Blessed are those who are sickened by the fact that, “I do not do the good I want to do, but the evil I do not want to do—this I keep on doing” (Rom 7:19).

Blessed are those who mourn churches that pretend its all good, when it’s not.

Blessed are those who mourn churches that unintentionally form cultures where it’s unsafe to bring our pain and brokenness into the light.

Blessed are those churches where it is safe to be broken, and where courageous confession and outward mourning is met with comfort and compassion.

And God doesn’t just dispense comfort from some heavenly storehouse in rare isolated moments when we do our part—e.g., confessing our sin or going to see a therapist. No, the Comforter Himself takes up residence inside us to give us a newfound security in the midst of our fragility. As Myron Augsburger puts it:

“There is a direct relationship between the word for “comfort” and the word describing the Holy Spirit as the Comforter for the believer (John 14:16). As we live with a repentant spirit we open ourselves to the presence of God. The psalmist wrote, “A broken and a contrite heart, O God, thou wilt not despise” (Ps. 51:17).

Or, as The Message puts it: “Heart-shattered lives ready for love don’t for a moment escape God’s notice” (Ps. 51:17 MSG). King Jesus would not intimidate and dominate in bringing forth justice. Rather, “He will not crush the weakest reed or put out a flickering candle until he has led justice to victory” (Matt 12:20).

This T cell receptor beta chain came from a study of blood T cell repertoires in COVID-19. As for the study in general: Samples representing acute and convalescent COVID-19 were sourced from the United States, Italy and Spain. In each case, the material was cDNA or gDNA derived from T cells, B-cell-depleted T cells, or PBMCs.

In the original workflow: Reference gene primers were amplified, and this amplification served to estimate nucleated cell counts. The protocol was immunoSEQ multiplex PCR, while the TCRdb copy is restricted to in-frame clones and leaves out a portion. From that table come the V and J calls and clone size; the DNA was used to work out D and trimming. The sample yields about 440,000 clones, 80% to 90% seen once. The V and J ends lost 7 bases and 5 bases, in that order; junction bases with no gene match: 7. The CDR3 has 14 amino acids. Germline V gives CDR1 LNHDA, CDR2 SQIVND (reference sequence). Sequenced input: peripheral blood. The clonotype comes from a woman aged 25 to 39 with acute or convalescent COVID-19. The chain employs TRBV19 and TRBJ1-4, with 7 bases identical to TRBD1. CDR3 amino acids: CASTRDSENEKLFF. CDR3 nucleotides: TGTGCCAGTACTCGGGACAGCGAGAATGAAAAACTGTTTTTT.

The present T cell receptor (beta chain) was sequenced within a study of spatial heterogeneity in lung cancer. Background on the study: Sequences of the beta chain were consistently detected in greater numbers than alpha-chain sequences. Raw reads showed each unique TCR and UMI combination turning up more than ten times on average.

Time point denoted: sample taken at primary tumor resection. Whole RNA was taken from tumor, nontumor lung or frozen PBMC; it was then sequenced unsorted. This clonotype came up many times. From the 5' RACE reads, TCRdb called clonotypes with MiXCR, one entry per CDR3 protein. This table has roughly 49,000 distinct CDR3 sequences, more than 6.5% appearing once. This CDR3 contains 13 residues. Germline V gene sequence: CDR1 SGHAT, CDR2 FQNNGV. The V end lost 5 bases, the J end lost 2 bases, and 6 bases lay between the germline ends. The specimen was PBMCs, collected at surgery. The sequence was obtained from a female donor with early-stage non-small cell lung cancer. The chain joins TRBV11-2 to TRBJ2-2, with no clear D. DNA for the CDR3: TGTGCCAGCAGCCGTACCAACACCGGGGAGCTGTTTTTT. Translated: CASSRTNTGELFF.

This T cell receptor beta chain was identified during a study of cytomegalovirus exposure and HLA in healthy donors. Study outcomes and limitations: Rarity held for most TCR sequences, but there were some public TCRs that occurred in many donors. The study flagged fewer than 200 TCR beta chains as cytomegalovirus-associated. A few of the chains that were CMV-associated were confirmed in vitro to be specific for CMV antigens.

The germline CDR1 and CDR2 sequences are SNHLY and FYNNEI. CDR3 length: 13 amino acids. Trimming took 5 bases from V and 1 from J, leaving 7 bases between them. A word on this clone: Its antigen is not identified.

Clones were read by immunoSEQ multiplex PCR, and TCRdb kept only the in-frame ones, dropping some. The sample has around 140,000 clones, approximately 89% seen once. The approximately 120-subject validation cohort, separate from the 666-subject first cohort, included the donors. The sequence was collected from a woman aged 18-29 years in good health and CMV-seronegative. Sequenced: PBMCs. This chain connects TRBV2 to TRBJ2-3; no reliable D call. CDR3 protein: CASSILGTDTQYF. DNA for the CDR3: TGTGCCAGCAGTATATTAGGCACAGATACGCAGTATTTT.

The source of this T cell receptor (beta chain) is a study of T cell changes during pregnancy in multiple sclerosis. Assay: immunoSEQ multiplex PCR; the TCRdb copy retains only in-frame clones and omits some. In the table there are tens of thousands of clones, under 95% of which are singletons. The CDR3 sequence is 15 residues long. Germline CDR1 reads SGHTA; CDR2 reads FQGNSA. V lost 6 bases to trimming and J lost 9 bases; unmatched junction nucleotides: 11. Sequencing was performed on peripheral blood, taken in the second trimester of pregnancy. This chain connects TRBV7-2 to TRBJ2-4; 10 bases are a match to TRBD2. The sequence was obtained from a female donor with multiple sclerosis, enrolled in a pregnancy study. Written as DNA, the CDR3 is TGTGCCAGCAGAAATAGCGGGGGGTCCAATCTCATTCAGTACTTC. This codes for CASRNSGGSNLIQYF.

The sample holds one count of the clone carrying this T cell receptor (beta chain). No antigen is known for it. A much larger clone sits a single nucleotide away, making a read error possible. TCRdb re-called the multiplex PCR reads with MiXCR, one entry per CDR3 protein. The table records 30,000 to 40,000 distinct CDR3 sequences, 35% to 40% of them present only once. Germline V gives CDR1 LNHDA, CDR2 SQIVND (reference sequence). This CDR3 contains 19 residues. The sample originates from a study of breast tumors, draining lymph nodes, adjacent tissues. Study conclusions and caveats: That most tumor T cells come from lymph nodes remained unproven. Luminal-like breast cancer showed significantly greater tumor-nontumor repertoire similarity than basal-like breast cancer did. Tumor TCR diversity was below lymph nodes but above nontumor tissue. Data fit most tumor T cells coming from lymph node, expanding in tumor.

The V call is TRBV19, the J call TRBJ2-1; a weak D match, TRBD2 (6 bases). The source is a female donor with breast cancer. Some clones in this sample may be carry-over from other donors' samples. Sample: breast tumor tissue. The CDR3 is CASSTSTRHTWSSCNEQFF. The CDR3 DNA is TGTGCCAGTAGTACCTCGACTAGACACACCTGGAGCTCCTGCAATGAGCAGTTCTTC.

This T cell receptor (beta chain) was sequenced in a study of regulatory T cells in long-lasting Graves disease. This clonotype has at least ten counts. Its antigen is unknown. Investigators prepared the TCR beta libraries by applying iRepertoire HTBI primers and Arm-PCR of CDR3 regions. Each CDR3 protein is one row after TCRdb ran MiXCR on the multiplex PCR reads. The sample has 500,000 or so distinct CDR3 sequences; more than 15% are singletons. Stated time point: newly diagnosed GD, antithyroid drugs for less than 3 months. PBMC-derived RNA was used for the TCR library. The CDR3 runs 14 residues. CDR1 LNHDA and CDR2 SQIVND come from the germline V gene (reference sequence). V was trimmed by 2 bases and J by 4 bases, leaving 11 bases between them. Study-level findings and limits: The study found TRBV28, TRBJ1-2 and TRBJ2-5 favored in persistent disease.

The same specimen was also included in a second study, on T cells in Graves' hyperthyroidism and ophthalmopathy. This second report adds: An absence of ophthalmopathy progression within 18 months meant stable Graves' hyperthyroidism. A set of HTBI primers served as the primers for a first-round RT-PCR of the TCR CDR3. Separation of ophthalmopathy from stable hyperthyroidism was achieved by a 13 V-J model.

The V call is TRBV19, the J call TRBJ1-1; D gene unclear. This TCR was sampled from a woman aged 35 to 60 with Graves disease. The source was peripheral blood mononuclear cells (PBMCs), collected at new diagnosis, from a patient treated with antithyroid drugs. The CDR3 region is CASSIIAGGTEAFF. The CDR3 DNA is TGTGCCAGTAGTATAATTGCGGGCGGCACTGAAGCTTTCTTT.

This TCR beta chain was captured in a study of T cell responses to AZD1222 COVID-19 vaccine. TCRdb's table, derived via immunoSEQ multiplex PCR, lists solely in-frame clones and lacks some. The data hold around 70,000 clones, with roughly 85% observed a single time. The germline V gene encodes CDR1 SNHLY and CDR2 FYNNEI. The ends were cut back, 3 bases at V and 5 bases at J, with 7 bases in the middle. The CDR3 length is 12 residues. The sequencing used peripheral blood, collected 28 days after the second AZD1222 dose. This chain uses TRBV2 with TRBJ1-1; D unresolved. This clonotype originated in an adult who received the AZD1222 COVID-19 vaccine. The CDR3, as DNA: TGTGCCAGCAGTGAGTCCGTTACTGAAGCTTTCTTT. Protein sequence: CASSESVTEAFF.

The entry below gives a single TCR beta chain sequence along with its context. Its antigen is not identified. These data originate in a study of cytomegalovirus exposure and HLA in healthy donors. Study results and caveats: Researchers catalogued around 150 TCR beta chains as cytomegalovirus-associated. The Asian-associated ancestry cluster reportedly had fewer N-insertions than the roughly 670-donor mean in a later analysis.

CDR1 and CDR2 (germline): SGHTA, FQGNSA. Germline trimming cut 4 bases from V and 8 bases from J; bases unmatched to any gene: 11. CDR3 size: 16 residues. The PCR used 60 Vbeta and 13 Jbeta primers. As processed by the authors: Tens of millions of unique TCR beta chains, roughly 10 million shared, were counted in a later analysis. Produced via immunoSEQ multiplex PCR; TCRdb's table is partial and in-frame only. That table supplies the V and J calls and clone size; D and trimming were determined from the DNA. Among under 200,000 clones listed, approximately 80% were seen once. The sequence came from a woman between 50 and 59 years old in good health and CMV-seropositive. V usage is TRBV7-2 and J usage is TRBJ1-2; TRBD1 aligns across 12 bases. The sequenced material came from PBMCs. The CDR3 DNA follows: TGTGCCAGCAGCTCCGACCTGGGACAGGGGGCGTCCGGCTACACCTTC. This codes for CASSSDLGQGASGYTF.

The blessings of Bethlehem don’t fly up to the mighty on the mountaintops, but flow downward into the valleys flooded with the tears of the mourners—from Bethlehem to Sandy Hook Elementary to your greatest loss. His invitation still stands today: “Come to Me, all you who are weary and burdened, and I will give you rest” (Matt 11:28). But you have to come, bring your burdens into the light and place them into his hands if you want to receive that rest.

Thank God the upside down Kingdom of Jesus is strong enough to overcome our greatest obstacles to wholeness, tender enough to mend our deepest wounds with care, and outrageous enough to set up a spiritual comfort-spa in our inner being. Let that reality put a big red bow on top of your Christmas this year!

This article originally appeared here.

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Jeremy Berg is the founding and lead pastor of MainStreet Covenant Church, and Professor of Bible & Theology at Solid Rock Discipleship School in Minnesota. Jeremy is completing a doctorate in New Testament Context with Dr. Scot McKnight at Northern Seminary. He holds a M.A. from Bethel Seminary and B.A. from Bethel University. Jeremy and his wife, Kjerstin, have three kids, Peter, Isaak and Abigail. He is a freelance writer at Daily Illumination at www.jeremyberg.org.